Today on our Nashville Waterfront series we are featuring the Caney Fork River. The 143 mile-long Caney Fork is one of the major streams draining the Cumberland Plateau and a major tributary of the Cumberland River.
The Caney Fork rises in Cumberland County and flows northwest to the Cumberland River where it rises in Cumberland County, about six miles west north-west of Crossville. At the confluence of the Caney River, Collins River and Rocky River is Great Falls Lake – a beautiful area where canoes and kayaks are often found.
A fun fact is that the Caney River played a large role in the development of DeKalb County, by providing drinking water, power and transportation. It is also a river with rich history. It had many grist and saw mills established on many of its creeks. Following the Caney Fork, one could travel down stream to Nashville or even New Orleans and the Gulf of Mexico. Its river banks are lined by a plethora of virgin timber, which was often cut down. At the river banks, the timber was constructed into river rafts, some even as big as 40 feet in width and 90 feet in length. A trip to Nashville on a river raft could take up to two weeks. In the 1880s, the river was full of mussels that contained valuable pearls, so from 1885 to 1915, Smithville, on the Caney River, became a leading fresh water pearl market with some pearls bringing in over $1,000!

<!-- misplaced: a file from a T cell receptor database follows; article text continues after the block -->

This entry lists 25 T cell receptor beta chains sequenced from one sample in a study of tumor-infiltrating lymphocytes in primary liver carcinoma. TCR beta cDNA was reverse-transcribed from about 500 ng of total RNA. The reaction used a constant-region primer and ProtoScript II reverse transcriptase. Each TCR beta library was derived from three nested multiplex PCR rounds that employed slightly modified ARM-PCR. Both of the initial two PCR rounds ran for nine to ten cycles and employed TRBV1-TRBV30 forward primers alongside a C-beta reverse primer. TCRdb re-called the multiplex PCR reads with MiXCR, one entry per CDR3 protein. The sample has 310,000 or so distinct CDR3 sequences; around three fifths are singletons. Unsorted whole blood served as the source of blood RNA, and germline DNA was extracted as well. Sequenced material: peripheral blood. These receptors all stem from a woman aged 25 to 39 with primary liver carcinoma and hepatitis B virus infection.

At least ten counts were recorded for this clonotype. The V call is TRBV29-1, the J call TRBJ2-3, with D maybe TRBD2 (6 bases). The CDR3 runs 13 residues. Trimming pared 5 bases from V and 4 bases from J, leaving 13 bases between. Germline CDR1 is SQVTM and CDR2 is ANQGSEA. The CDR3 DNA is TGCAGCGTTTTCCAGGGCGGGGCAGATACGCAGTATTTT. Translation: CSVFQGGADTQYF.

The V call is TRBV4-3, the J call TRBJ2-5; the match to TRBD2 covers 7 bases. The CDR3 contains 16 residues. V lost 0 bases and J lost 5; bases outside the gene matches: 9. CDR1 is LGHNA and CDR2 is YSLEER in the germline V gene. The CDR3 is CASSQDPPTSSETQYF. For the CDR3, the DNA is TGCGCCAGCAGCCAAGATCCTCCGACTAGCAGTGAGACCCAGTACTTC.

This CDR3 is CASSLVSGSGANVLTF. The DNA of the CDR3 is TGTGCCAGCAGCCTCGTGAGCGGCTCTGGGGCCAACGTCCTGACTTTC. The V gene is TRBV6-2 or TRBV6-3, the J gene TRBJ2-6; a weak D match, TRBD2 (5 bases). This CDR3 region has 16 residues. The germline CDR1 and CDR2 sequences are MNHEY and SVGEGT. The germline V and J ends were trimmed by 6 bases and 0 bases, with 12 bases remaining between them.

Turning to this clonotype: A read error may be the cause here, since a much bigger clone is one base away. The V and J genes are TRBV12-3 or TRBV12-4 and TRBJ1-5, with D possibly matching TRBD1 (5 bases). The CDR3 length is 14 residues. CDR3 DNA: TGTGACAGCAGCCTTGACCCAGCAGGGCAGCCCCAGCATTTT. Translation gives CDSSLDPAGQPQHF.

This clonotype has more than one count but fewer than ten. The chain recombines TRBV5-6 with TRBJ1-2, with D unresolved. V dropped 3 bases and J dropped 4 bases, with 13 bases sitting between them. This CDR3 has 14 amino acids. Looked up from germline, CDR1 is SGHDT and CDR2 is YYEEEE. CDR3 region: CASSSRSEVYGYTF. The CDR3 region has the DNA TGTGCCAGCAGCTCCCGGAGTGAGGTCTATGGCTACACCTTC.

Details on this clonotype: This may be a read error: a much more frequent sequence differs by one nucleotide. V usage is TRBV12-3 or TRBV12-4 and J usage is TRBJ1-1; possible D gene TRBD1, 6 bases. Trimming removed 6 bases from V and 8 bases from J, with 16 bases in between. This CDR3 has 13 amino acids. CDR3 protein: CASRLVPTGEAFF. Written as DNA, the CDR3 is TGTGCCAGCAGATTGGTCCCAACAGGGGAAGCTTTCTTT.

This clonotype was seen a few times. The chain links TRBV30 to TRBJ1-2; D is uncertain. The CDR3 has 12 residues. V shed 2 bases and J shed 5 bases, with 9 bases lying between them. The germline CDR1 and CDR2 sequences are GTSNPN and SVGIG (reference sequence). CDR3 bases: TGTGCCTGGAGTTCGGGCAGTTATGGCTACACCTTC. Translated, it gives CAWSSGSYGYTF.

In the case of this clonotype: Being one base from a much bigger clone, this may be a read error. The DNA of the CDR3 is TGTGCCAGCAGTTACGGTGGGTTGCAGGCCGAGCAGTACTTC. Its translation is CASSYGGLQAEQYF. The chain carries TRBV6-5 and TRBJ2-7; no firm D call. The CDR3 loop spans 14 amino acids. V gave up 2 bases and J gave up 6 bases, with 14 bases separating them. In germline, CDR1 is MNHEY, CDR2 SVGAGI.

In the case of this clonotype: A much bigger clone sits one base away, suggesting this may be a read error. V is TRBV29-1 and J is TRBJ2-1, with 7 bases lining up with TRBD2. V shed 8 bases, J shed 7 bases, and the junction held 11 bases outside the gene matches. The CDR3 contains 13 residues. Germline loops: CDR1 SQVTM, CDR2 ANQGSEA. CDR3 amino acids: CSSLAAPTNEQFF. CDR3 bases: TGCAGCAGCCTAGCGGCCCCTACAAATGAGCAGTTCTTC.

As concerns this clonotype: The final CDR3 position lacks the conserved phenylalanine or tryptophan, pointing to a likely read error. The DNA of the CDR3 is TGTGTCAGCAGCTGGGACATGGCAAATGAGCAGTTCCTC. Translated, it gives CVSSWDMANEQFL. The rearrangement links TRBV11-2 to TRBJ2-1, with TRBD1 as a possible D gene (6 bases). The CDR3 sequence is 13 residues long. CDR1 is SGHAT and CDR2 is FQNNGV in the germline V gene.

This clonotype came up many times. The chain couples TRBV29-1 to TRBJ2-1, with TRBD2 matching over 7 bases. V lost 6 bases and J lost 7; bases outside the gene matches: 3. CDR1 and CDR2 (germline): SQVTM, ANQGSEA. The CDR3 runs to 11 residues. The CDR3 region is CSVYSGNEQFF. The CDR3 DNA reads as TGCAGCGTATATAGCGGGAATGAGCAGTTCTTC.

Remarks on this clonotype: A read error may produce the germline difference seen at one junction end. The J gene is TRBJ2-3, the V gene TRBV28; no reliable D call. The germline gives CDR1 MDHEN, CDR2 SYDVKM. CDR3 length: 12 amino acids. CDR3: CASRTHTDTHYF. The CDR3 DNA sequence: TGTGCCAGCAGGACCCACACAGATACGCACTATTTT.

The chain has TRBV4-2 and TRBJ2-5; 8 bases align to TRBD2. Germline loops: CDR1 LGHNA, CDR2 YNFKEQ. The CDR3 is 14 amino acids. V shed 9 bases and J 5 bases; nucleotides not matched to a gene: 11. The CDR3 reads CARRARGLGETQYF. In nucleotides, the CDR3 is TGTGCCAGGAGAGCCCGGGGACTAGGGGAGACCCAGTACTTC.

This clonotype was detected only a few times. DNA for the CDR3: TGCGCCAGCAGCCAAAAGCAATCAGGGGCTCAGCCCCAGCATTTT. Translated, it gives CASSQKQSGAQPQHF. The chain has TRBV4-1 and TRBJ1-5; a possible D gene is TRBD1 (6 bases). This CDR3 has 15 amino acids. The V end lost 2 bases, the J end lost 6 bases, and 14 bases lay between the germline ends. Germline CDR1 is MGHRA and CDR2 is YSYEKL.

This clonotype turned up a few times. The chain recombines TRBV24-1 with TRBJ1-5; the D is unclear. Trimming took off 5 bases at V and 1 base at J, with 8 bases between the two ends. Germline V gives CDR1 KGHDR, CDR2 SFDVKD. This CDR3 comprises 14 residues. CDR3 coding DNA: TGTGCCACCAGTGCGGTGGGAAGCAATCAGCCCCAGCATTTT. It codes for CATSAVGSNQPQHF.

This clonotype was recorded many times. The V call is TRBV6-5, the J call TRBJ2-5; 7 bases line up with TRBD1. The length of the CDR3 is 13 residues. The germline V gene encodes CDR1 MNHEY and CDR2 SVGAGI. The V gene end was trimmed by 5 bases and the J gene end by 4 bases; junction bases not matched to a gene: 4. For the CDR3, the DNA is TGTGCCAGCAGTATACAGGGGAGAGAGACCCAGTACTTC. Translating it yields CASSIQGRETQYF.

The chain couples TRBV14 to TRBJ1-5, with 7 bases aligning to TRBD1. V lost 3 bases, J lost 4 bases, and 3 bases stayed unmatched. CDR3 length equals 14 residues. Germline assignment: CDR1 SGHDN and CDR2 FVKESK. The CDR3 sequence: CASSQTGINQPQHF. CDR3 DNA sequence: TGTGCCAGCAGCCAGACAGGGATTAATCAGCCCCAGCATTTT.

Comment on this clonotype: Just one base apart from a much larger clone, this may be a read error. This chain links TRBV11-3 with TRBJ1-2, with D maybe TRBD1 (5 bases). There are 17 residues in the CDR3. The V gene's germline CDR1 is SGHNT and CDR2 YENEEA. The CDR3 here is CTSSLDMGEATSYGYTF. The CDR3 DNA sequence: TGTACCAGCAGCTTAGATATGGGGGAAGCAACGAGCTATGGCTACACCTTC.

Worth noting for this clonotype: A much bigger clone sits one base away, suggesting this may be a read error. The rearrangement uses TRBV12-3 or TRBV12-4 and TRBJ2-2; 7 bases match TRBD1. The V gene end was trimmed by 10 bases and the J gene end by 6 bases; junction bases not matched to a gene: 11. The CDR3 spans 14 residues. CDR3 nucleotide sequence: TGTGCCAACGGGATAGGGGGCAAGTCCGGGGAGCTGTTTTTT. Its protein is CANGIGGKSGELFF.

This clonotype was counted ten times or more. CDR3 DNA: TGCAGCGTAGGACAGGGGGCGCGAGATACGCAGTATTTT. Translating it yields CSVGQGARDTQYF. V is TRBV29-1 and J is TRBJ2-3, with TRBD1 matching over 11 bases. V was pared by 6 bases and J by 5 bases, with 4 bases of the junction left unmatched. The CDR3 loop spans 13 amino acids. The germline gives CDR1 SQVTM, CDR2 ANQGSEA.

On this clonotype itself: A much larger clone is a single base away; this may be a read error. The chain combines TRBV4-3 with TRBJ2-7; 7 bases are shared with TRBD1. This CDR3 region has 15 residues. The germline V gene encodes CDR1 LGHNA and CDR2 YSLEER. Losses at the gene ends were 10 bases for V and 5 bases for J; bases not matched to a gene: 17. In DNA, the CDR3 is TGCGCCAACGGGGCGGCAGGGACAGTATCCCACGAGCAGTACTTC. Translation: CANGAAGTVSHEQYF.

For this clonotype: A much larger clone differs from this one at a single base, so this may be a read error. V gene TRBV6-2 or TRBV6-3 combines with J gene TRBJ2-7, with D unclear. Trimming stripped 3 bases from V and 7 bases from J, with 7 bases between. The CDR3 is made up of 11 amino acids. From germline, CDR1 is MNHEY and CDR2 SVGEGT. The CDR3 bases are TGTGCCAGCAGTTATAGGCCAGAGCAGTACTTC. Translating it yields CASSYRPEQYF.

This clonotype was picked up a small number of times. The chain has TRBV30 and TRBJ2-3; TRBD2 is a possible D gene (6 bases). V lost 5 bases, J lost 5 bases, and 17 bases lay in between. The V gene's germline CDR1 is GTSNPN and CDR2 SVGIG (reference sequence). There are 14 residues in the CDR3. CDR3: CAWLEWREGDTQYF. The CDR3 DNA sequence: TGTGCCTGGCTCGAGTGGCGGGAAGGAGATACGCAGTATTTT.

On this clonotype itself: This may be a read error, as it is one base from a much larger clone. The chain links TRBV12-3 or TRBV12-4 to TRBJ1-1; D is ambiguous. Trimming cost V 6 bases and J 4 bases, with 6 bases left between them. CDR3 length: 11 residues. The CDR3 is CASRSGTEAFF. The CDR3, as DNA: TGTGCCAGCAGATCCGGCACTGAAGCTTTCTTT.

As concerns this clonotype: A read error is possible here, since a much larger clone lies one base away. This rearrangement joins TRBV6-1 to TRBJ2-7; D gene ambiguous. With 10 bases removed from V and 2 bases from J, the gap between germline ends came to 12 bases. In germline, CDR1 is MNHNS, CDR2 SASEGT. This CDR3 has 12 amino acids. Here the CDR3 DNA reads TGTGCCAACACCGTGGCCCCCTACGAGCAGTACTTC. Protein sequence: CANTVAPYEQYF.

Today, the Caney Fork River is known for its recreational uses. Kayaking, canoeing and camping are popular activities on the river.